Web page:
An Iranian baby who was temporarily banned from coming into the United States because of President Donald Trump's immigration order will soon have her life-saving heart surgery in Portland.
The 4-month-old girl Fatemeh Reshad has had a series of diagnostic studies to prepare her for the surgery since she was admitted to the OHSU Doernbecher Children's Hospital in Portland on Tuesday, Feb. 7.
Fetemeh's Heart Defect May Kill Her
Fatemeh was born with a congenital heart disease. In normal and healthy hearts, the blood pumps to the body, returns to the heart, and goes into the lungs where it collects oxygen before going back to the heart again.
In Fatemeh's case, the blood flows from the body and into her heart but instead of passing by the lungs, the blood is pumped back into the body sans getting oxygen from the lungs.
Normal hearts circulate blood in a series of circulation flowing from the heart to the body and then to the heart and lungs and then back to the body but in Fatemeh's case, her heart works more like in parallel circulations with one circulating blood in the body and the other circulating blood in the lungs.
If the child's heart condition is left untreated, doctors said that it can permanently damage her lungs and may even eventually kill her.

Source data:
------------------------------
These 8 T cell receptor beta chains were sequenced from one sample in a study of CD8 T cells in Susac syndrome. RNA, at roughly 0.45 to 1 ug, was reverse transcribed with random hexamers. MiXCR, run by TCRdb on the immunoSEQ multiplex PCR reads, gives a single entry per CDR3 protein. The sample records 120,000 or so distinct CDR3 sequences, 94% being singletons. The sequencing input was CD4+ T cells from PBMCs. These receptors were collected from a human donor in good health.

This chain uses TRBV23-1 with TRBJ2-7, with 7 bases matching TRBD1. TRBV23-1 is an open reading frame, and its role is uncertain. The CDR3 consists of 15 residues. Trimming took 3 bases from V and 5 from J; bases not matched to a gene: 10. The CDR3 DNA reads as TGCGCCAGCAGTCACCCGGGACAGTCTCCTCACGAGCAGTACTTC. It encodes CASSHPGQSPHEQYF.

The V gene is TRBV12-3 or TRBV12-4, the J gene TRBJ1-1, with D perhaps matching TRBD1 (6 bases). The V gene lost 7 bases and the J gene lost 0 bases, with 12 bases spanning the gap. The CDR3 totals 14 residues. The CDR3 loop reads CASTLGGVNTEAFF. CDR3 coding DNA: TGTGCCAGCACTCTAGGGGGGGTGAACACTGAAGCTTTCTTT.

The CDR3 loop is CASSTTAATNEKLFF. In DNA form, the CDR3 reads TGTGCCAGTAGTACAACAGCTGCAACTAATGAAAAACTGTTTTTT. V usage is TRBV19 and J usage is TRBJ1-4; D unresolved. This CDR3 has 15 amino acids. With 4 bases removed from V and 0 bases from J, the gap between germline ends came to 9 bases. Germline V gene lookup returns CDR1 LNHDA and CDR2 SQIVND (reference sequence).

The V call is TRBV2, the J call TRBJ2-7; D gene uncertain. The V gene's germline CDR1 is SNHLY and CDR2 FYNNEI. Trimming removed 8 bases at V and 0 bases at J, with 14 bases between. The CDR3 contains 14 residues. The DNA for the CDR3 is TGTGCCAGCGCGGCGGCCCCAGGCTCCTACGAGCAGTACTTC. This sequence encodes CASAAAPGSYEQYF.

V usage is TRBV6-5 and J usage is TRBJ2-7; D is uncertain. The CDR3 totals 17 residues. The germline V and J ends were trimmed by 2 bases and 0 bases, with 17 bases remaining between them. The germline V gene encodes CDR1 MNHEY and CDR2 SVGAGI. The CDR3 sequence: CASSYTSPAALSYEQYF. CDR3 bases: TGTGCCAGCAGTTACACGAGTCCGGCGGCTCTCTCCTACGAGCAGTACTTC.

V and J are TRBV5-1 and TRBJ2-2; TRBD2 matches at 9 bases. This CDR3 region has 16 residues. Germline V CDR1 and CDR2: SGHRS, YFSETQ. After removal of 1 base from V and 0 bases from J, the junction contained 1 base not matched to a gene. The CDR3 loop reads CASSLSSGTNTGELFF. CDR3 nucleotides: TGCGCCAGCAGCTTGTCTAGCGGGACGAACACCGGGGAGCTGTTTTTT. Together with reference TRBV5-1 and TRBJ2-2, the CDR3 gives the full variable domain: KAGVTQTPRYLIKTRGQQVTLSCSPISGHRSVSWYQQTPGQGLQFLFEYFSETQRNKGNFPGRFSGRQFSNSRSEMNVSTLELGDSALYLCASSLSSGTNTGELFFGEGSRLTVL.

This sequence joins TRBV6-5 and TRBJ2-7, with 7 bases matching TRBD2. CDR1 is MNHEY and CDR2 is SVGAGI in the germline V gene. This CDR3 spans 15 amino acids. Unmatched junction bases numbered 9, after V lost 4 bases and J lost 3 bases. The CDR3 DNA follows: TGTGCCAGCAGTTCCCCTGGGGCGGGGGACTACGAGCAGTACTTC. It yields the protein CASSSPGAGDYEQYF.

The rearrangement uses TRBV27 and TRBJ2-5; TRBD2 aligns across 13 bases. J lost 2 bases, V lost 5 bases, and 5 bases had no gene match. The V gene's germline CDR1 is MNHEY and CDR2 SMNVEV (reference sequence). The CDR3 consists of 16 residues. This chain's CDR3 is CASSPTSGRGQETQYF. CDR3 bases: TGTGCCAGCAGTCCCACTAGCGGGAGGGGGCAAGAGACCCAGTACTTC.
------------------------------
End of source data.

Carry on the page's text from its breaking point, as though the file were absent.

"Four-month-old Iranian infant Fatemeh Reshad will undergo heart surgery soon to treat a life-threatening congenital heart defect called transposition of the great arteries with ventricle septal defects, and pulmonary arterial hypertension, a condition if left untreated can cause irreversible damage to the lungs," the OHSU said in a statement released on Feb. 10.
Heart Surgery To Correct Fatemeh's Heart Condition
Laurie Armsby, of the OHSU's Division of Pediatric Cardiology, said that the procedure known as cardiac catheterization was conducted on the infant on Friday to know the extent of the injury to her lungs went well.
Armsby said that despite the excess blood that passes through the child's lungs, the results were encouraging and doctors believe they can proceed with the surgical operation needed to correct her condition as planned.
Irving Shen, of the OHSU's Division of Pediatric Cardiac Surgery who will perform the surgery, explained that the heart defects of the girl can be repaired by closing the holes in the heart and reconnecting the transposed arteries to the right pumping chambers of the heart.
If all goes well, the health care team expects the child to stay in the hospital for up to three weeks.
Doctors in Iran told the baby's parents that she needed surgery for her condition. Unfortunately, her family's tourist visa was abruptly canceled when Trump issued an executive order that bans the entry of people from seven countries including Iran.
A Seattle judge issued a temporary restraining order on this ban on the same day that a waiver was granted for the child. The baby's family chose to get her treated in Portland because of the OHSU's known expertise in treating heart conditions as well as because of the location's proximity to the family's relatives.